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Adding pegylated interferon to entecavir improves hepatitis B treatment response

Liz Highleyman
13 December 2012
Milan Sonneveld, Erasmus University Medical Centre, Rotterdam © Liz Highleyman /

Intensifying entecavir (Baraclude) treatment for hepatitis B by adding pegylated interferon lowers HBV viral load and increases the likelihood of hepatitis B "e" antigen (HBeAg) loss, according to a presentation at The Liver Meeting 2012, the 63rd Annual Meeting of the American Association for the Study of Liver Diseases (AASLD) last month in Boston. A related study found that hepatitis B surface antigen (HBsAg) levels during treatment can predict response.

Nucleoside/nucleotide analogue antiviral drugs are standard treatment for chronic hepatitis B. They perform well at lowering HBV viral load, but only a minority of patients have serological response including HBeAg and HBsAg loss or seroconversion.

Interferon – long the mainstay of hepatitis C treatment – stimulates the natural immune response against viral infections and may contribute to improved outcomes for hepatitis B as well.



An inherited gene which all individuals have. There are three genotypes of IL28B; these influence response to hepatitis C and its treatment. People with CC genotype are more likely to spontaneously clear acute infection or (during chronic infection) respond well to interferon-based treatment. The other two genotypes are known as CT and TT.


A shortage of neutrophils, a type of white blood cell that fights bacterial infections.


A low level of platelets in the blood. In people with hepatitis, this may be due to cirrhosis or interferon treatment.

Milan Sonneveld from Erasmus University Medical Centre in Rotterdam and the ARES study team conducted a controlled trial that enrolled 184 HBeAg-positive participants with compensated liver disease at 15 sites in Europe and China. About 60% were of Asian ethnicity and all major HBV genotypes were represented. 

One group was randomly assigned to take 0.5mg/day entecavir monotherapy for 48 weeks. The other group received the same dose of entecavir, but after 24 weeks of monotherapy they added 180mcg/week pegylated interferon alfa-2a (Pegasys) and continued on triple therapy through to week 48.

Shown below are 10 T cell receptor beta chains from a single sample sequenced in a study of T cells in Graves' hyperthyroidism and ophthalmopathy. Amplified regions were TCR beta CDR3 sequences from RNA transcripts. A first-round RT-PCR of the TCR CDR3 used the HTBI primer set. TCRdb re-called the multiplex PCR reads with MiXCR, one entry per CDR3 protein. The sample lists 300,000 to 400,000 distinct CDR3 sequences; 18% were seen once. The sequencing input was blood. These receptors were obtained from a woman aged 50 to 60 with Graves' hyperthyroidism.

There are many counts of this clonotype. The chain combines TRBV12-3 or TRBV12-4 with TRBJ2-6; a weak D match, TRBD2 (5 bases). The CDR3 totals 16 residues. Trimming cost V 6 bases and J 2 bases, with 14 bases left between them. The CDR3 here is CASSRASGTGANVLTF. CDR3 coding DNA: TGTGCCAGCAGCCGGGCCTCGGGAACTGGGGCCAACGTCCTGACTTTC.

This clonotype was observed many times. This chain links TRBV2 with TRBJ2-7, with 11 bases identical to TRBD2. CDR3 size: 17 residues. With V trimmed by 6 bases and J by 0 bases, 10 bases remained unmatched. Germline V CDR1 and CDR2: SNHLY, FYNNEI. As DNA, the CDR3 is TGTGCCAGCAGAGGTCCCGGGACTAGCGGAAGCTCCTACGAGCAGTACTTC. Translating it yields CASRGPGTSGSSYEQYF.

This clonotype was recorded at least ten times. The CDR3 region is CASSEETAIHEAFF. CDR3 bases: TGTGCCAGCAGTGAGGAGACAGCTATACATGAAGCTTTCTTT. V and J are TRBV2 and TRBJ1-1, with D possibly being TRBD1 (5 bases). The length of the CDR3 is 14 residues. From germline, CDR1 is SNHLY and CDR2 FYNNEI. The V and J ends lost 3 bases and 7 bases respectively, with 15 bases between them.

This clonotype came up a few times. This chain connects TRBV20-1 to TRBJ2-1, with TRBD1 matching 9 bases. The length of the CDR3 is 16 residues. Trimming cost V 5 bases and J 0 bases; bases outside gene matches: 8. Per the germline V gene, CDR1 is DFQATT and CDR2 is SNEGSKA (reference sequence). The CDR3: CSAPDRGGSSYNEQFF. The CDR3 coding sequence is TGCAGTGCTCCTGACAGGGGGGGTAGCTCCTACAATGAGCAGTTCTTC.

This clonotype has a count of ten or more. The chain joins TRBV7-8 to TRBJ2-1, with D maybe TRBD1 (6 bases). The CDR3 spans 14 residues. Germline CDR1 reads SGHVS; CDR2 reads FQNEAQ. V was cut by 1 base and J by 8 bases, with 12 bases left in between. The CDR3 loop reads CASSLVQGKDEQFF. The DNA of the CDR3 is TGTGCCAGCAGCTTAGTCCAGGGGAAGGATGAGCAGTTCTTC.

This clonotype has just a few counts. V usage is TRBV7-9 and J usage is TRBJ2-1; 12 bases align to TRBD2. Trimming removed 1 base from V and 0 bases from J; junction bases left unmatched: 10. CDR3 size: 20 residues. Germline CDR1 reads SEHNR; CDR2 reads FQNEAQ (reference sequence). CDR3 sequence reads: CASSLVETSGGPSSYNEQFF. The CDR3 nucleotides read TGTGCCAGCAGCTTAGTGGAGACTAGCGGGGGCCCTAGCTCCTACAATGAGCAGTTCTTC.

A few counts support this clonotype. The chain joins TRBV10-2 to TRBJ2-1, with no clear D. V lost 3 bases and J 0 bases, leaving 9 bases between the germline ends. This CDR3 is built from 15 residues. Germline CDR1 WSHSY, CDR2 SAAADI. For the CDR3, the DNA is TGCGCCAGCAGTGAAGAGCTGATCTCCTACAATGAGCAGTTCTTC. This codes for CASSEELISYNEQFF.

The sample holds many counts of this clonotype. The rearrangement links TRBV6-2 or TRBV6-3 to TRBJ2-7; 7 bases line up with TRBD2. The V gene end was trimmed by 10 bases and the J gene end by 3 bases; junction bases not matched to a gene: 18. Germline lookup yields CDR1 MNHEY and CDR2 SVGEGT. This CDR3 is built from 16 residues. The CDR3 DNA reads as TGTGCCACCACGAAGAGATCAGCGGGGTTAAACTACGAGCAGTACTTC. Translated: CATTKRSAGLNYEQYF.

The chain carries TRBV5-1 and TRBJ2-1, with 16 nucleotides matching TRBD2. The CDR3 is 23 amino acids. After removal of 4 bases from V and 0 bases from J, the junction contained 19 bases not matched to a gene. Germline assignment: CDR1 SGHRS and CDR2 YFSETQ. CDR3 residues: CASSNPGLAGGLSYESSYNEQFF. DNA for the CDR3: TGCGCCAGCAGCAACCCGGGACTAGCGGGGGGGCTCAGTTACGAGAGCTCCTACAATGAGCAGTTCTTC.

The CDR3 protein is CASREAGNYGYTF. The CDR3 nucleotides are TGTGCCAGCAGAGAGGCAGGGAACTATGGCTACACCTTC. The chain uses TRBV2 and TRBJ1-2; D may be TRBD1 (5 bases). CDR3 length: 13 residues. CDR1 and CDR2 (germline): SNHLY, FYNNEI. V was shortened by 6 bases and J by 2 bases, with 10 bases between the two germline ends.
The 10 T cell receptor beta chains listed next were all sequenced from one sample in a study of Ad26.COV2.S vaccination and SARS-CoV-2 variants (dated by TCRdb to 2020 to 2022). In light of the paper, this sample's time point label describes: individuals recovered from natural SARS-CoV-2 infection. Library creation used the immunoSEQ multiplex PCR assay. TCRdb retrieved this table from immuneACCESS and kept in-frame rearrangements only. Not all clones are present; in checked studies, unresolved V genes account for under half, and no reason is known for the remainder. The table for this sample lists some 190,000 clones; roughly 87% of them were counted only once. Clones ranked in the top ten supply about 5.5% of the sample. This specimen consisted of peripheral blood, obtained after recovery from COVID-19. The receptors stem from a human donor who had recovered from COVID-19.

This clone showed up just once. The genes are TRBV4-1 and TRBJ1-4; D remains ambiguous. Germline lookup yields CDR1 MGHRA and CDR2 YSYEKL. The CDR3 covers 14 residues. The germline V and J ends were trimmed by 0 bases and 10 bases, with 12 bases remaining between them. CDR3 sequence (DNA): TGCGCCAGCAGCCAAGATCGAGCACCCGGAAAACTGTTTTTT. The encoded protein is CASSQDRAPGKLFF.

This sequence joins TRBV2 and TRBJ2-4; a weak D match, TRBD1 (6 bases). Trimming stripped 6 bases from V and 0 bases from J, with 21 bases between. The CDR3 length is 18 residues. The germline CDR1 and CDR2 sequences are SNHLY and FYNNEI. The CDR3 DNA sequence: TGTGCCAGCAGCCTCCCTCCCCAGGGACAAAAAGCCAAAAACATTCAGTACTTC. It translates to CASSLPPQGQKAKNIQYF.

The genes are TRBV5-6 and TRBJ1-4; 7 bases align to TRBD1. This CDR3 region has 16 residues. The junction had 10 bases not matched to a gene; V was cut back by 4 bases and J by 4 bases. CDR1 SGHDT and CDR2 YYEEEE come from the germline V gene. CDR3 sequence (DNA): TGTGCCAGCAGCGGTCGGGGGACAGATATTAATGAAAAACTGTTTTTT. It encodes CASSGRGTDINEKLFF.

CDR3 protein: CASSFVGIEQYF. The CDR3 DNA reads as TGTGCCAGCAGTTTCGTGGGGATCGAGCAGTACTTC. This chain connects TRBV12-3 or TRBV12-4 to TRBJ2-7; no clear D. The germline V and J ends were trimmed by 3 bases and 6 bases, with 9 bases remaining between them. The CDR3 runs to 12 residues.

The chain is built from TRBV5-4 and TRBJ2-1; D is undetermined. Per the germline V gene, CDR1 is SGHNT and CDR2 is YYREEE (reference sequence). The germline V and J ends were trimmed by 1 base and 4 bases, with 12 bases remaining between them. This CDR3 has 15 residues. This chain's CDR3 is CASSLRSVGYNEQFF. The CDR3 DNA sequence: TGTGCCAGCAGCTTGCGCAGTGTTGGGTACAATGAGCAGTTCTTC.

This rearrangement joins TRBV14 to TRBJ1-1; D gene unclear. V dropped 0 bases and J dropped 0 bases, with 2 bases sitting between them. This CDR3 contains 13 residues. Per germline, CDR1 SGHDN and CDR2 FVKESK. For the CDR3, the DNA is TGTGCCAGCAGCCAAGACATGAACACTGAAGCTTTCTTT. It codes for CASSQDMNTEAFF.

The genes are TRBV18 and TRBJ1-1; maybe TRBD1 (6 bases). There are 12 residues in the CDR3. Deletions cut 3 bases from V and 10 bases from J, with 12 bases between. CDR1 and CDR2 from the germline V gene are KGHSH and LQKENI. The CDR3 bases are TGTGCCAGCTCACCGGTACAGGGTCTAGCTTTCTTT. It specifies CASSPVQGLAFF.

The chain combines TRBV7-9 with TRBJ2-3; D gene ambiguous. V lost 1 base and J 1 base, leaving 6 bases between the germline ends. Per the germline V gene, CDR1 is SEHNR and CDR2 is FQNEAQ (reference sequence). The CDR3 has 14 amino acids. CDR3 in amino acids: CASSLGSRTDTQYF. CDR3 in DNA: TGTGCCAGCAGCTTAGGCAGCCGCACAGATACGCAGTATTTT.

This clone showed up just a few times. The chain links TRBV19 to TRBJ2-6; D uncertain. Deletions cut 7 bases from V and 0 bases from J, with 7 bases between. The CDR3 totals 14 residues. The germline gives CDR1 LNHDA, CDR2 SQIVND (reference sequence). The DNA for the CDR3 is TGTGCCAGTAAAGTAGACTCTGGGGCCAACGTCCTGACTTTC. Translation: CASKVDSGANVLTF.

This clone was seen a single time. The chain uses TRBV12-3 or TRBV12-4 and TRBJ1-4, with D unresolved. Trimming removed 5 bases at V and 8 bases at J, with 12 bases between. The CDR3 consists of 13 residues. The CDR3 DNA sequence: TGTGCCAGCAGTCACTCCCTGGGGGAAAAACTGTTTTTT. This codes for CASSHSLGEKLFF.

At 48 weeks, 74% of participants in the entecavir monotherapy group and 83% in the interferon add-on group achieved HBV DNA below 200 IU/mL, but the difference did not reach statistical significance; 53 and 61%, respectively, reached HBV viral load below 20 IU/mL, again not significant.

Fewer than half as many people in the entecavir-only group experienced HBeAg loss than in the add-on group (8 vs 18%), which fell just short of statistical significance (P=0.07).

The only factors independently associated with combined virological and serological response in a multivariate analysis were lower HBsAg level at baseline and addition of pegylated interferon, which nearly quadrupled the likelihood of response (odds ratio=3.78). 

Adding pegylated interferon to entecavir was generally safe, though it led to increased side-effects. Five people experienced serious adverse events, including three with ALT flares during the entecavir monotherapy phase. Neutropenia (0 vs 23%) and thrombocytopenia (0 vs 8%) were significantly more common in the add-on group and two people developed severe neutropenia while on pegylated interferon. No one in either treatment group developed anaemia.

"Addition of pegylated interferon alfa-2a to entecavir monotherapy increases HBV DNA, HBeAg, and HBsAg decline," the researchers concluded. "Addition of pegylated interferon alfa-2a to potent [nucleoside/nucleotide] analogue therapy may increase chances of finite therapy".